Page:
Activation of stretch-activated channels and maxi-K+ channels by membrane stress of human lamina cribrosa cells.
AffiliationMolecular Medicine Laboratories, RCSI Education and Research Centre, Beaumont Hospital, Dublin, Ireland. email@example.com
Cell Culture Techniques
Large-Conductance Calcium-Activated Potassium Channel alpha Subunits
Large-Conductance Calcium-Activated Potassium Channels
Reverse Transcriptase Polymerase Chain Reaction
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CitationActivation of stretch-activated channels and maxi-K+ channels by membrane stress of human lamina cribrosa cells. 2009, 50 (1):194-202 Invest. Ophthalmol. Vis. Sci.
JournalInvestigative ophthalmology & visual science
AbstractThe lamina cribrosa (LC) region of the optic nerve head is considered the primary site of damage in glaucomatous optic neuropathy. Resident LC cells have a profibrotic potential when exposed to cyclical stretch. However, the mechanosensitive mechanisms of these cells remain unknown. Here the authors investigated the effects of membrane stretch on cell volume change and ion channel activity and examined the associated changes in intracellular calcium ([Ca(2+)](i)).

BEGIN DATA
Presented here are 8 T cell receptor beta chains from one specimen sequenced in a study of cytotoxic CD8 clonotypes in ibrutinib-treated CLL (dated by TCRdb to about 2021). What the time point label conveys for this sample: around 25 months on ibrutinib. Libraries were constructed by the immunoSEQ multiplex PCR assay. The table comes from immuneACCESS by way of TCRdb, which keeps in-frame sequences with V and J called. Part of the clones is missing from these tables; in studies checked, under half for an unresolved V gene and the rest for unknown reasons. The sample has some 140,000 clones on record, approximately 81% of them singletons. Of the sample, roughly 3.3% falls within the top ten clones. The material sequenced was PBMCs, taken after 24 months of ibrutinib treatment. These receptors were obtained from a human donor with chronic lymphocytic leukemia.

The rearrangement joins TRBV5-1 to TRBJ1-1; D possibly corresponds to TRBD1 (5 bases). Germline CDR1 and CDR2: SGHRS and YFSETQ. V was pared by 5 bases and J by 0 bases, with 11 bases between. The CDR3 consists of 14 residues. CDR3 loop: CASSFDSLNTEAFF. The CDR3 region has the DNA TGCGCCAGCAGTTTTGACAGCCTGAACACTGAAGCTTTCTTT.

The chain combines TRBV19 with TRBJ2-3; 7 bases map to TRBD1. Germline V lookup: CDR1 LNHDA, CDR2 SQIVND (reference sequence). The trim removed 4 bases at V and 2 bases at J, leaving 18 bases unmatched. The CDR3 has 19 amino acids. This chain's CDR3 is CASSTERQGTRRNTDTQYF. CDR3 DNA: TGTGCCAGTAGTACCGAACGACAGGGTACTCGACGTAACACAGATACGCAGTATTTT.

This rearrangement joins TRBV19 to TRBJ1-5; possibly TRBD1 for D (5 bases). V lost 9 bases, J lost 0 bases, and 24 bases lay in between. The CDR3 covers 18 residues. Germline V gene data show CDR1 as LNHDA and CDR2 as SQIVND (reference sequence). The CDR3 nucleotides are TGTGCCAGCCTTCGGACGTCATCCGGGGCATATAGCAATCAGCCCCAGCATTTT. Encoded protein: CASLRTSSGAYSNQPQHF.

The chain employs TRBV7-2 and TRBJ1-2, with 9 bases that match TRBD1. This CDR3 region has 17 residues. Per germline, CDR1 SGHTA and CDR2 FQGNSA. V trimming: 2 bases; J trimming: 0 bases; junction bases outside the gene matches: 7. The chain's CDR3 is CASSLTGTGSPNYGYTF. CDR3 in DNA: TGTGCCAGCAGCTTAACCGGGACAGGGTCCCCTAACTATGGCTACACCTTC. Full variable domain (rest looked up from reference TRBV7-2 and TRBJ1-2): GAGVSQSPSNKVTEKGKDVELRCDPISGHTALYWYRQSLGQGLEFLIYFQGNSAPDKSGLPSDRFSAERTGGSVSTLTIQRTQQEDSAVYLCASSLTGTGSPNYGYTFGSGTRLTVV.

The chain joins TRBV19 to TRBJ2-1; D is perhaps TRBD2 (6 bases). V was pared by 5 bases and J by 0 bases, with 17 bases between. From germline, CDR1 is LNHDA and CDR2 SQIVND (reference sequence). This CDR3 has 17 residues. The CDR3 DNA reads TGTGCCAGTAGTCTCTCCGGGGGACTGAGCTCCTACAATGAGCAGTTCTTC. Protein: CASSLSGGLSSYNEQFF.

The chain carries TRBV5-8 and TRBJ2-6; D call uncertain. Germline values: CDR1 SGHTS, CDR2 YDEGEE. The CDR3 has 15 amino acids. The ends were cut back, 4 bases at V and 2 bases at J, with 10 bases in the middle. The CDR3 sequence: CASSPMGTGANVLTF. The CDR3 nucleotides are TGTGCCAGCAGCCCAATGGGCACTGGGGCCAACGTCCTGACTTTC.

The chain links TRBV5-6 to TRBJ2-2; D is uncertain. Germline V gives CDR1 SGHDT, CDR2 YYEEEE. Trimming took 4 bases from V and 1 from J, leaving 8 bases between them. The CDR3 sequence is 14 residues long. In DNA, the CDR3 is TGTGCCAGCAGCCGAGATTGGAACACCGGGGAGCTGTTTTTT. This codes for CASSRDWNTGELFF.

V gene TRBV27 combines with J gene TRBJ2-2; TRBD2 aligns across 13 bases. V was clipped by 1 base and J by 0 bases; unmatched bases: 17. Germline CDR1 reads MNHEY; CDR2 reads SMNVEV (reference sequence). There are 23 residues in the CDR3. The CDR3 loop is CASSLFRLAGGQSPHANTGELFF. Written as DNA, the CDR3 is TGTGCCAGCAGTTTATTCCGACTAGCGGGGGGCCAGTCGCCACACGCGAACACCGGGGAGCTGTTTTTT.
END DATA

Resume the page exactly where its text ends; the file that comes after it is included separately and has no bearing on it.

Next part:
The authors used primary LC cells obtained from normal human donor eyes. Confocal microscopy was used to investigate the effect of hypotonic cell membrane stretch on cell volume changes. Whole-cell patch-clamp and calcium imaging techniques were used to investigate the effect of hypotonicity on ion channel(s) activity and [Ca(2+)](i) changes, respectively. RT-PCR was used to examine for the maxi-K(+) signature in LC cells.
In this study, LC cells showed significant volume changes in response to hypotonic cell swelling. The authors characterized a large conductance K(+) channel (maxi-K(+)) in LC cells and demonstrated its increased activity during cell membrane hypotonic stretch. RT-PCR revealed the presence of maxi-K(+) signature in LC cells. The authors showed the [Ca(2+)](i) and maxi-K(+) channels to be dependent on extracellular Ca(2+) and inhibited by gadolinium, which blocks stretch-activated channels (SACs). Pretreatment with thapsigargin, which blocks the release of Ca(2+) from endoplasmic reticulum stores, showed no significant difference in [Ca(2+)](i) concentration on hypotonic swelling.
The results show that hypotonic stress of human LC cells activates SAC and Ca(2+)-dependent maxi-K(+) channels and that the increase in [Ca(2+)](i) during cell swelling was predominantly from extracellular sources (or intracellular stores other than the endoplasmic reticulum). These findings improve the understanding of how LC cells respond to cell membrane stretch. Further experiments in this area may reveal future targets for novel therapeutic intervention in the management of glaucoma.